by Roger Biermann
BMW pioneered the Gran Turismo body style on their 5 Series – but it wasn't well received due to the hunchback styling that seemed more at home in a Notre-Dame cathedral than on the roads of the USA. The 3 Series has adopted the lift-back body style with more grace, providing a less sporting 3 that caters for comfort and practicality in equal measure. Available in two engine derivatives, both models feature xDrive all-wheel drive as the only drivetrain option. An upright driving position, all wheel drive, and a lift-back tailgate – the 3 GT has the makings of a crossover SUV, sans extra ride height.
With a stretched wheelbase of 4.4 inches and an upright demeanor, the 3 Series GT offers a vastly more commodious interior than either the sedan or station wagon model. The seating position lacks the driver focus of other models, and instead sits more upright. It's more comfortable, though, vastly so on long distance trips, and the revised position also opens up a world of space for rear occupants who have plenty of both head and leg room. Whilst still loosely based on the styling of the sedan, the new lift-back rear hatch affords the Gran Turismo model cargo capacity that rivals that of the Touring model – 24.6 cubic feet – but unlike the sedan, the rear seats fold in a 40/20/40 split to enlarge that figure to 56.8 cubic feet. The cargo space isn't mirrored in the interior cubbies though, which are relatively small, though numerous.
The 3 Series GT's stability gets a boost from the lengthened wheelbase, but you'd hardly be pressed to seek the enhanced stability through spirited driving as you would in the sedan or wagon variants. The upright nature of the GT doesn't inspire confidence as it enhances the sensation of body-roll, though the actual roll is quite minimal. The solidified sidewalls of the run-flat tires give the ride a firm edge, but it's one that is quite easily nullified by optional adaptive dampers.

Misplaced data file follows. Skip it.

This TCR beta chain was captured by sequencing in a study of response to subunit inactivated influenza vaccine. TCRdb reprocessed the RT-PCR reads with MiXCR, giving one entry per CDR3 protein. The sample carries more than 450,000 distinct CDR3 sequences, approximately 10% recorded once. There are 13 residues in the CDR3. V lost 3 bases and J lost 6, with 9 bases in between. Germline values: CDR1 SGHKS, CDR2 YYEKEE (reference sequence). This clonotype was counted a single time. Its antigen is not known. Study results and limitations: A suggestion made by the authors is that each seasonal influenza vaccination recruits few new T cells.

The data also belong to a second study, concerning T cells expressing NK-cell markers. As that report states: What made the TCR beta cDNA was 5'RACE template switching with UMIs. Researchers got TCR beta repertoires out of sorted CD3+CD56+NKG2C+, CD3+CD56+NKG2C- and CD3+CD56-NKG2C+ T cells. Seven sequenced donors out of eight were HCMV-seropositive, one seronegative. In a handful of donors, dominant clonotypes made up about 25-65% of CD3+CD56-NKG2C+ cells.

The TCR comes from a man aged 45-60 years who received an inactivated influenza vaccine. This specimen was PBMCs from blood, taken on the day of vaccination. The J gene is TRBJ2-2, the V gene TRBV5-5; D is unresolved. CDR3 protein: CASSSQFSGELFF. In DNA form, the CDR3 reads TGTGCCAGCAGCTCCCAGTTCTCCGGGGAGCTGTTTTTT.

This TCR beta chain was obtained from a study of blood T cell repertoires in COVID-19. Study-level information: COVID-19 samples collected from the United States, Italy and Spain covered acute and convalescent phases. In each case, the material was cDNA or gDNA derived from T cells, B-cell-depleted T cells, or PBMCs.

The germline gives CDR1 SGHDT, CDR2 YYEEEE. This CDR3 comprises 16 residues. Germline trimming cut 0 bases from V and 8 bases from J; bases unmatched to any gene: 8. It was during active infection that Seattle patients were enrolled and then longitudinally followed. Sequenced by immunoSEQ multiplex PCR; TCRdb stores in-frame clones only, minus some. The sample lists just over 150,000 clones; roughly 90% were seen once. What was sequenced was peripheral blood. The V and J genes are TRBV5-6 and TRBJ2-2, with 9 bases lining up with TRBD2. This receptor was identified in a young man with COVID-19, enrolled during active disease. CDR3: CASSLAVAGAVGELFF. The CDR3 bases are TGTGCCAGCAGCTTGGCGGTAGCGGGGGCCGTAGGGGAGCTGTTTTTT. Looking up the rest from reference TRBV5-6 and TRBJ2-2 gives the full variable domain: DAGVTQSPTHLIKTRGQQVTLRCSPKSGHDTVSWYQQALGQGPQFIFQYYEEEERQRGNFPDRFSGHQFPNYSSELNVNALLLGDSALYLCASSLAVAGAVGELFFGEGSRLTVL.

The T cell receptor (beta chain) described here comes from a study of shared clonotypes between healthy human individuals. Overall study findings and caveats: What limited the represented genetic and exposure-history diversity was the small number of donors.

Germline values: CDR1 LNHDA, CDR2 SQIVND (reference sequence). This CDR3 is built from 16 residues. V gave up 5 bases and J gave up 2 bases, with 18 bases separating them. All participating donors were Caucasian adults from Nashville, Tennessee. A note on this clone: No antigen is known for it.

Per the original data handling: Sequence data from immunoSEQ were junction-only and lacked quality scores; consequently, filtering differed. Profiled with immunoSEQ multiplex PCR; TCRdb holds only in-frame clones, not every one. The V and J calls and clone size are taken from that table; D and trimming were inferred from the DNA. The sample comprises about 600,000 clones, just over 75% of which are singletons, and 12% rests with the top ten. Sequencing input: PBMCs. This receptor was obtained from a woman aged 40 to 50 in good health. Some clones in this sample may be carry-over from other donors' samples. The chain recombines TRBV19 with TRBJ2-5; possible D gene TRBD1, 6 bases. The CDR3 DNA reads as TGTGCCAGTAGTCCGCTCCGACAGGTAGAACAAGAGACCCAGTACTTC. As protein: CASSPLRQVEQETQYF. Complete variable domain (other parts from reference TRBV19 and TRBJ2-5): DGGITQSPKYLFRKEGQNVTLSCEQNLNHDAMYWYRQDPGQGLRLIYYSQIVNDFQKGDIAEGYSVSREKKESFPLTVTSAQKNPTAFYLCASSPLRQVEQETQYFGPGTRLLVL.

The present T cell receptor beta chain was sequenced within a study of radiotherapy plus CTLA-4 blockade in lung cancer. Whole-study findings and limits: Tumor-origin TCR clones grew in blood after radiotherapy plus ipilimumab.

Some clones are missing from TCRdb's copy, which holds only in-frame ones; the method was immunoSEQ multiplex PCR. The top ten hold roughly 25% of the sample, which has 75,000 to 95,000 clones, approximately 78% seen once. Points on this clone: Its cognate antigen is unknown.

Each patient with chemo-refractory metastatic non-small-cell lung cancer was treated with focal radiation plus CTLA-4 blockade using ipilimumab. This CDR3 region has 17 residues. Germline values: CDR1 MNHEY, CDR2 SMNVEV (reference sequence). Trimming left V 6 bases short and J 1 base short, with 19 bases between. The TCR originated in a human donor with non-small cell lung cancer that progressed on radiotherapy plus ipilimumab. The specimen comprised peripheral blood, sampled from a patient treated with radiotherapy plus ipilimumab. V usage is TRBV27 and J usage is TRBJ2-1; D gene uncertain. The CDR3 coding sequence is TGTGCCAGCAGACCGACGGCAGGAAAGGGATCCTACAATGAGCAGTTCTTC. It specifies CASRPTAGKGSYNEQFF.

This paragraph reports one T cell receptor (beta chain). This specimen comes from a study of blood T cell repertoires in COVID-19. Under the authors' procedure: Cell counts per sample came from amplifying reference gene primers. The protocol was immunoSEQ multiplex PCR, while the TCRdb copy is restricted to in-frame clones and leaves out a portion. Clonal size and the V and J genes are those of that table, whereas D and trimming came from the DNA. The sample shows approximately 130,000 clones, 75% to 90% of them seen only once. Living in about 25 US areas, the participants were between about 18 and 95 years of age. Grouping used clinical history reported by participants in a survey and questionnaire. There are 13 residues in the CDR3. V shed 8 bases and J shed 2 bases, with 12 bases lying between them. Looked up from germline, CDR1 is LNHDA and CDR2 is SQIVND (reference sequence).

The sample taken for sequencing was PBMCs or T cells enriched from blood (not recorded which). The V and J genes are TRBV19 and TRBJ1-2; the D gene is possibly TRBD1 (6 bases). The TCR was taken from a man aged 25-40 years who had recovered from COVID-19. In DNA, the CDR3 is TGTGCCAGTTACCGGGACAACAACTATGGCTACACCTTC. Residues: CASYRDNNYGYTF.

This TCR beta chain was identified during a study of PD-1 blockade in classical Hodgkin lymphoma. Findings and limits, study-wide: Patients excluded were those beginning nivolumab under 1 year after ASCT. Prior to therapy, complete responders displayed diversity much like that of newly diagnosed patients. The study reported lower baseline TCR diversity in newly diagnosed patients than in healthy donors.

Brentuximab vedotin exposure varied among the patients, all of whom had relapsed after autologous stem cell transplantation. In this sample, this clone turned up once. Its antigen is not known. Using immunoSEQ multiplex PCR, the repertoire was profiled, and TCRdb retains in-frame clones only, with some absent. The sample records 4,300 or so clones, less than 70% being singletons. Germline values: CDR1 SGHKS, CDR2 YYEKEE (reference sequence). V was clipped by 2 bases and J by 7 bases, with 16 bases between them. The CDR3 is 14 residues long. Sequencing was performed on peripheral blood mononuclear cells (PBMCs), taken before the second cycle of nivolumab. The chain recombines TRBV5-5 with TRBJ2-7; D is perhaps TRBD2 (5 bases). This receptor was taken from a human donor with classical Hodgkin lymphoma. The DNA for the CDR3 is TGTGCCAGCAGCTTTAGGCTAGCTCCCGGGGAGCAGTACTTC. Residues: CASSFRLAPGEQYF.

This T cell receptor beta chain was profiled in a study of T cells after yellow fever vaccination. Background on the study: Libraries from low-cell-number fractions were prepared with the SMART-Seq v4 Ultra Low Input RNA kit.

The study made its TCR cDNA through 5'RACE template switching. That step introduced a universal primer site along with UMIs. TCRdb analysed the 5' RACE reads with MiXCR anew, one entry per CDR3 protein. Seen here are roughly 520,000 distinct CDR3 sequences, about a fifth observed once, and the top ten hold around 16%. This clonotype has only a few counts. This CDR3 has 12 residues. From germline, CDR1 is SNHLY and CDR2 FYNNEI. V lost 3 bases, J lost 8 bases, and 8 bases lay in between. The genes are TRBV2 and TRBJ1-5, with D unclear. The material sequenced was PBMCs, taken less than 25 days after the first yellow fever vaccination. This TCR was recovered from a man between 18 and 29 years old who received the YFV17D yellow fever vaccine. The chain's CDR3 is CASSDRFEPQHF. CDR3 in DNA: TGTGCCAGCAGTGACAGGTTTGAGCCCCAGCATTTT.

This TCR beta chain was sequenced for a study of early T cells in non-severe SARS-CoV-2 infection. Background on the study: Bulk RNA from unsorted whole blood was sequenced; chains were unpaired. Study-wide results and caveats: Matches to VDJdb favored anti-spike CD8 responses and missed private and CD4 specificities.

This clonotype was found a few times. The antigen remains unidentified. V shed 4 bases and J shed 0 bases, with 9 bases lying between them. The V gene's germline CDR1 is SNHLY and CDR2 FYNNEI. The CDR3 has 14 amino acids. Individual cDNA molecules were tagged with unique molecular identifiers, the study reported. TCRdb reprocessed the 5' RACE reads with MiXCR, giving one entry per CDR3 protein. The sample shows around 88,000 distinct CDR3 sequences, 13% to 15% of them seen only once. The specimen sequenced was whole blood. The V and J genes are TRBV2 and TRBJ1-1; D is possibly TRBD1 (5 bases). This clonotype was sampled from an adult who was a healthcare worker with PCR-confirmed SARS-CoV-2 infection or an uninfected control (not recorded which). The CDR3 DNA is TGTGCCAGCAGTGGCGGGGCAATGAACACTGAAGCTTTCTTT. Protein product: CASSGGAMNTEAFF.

Even with the adaptive damping specified, the ride never quite reaches cushy levels of softness. Big bumps are easily dealt with, though smaller ripples reach the cabin and under duress mid corner they can unsettle the ride. The steering – electronically power assisted – lacks feel and is awkwardly weighted – and puts the final nail in the coffin that buries the 3 Series as a leading driver's car.
In this Gran Turismo body style, the 3 Series is only available with all-wheel drive – though it is the rear-biased xDrive system. Engine options are limited to just 2, updated with new nomenclature for 2017 as the 330i and 340i. The 330i is powered by a 2.0-liter turbo 4 cylinder with outputs of 248 horsepower and 258 lb-ft of torque. The 340i gets a turbo 6 cylinder with a 3.0-lite displacement and generates 320hp and 330 lb-ft. Both models feature the excellent 8-speed ZF automatic gearbox as the only transmission option.
The 3 Series GT's trims are matched to the engine variants. However a range of additional trims (Sport Design, Luxury Design, and M Sport Design) are available with varying extras. Standard specification is relatively scant, though the options list is extensive – however it can get expensive as a result if you're not careful. Worthwhile options include the Premium Tier which includes a heads up display, heated front seats, and navigation with real time traffic information. Among the safety features available, forward collision warning, lane departure warning, and blind spot monitoring help earn the 3 Series GT a 5/5 star rating from the NHTSA.
The 3 Series GT offers the space of the station wagon, the upright position of the X3 SUV, and the ride height of the sedan – but in trying to be three things at once, it doesn't really set itself apart as an excellent vehicle on its own. The X3 or standard 3 Series are better alternatives.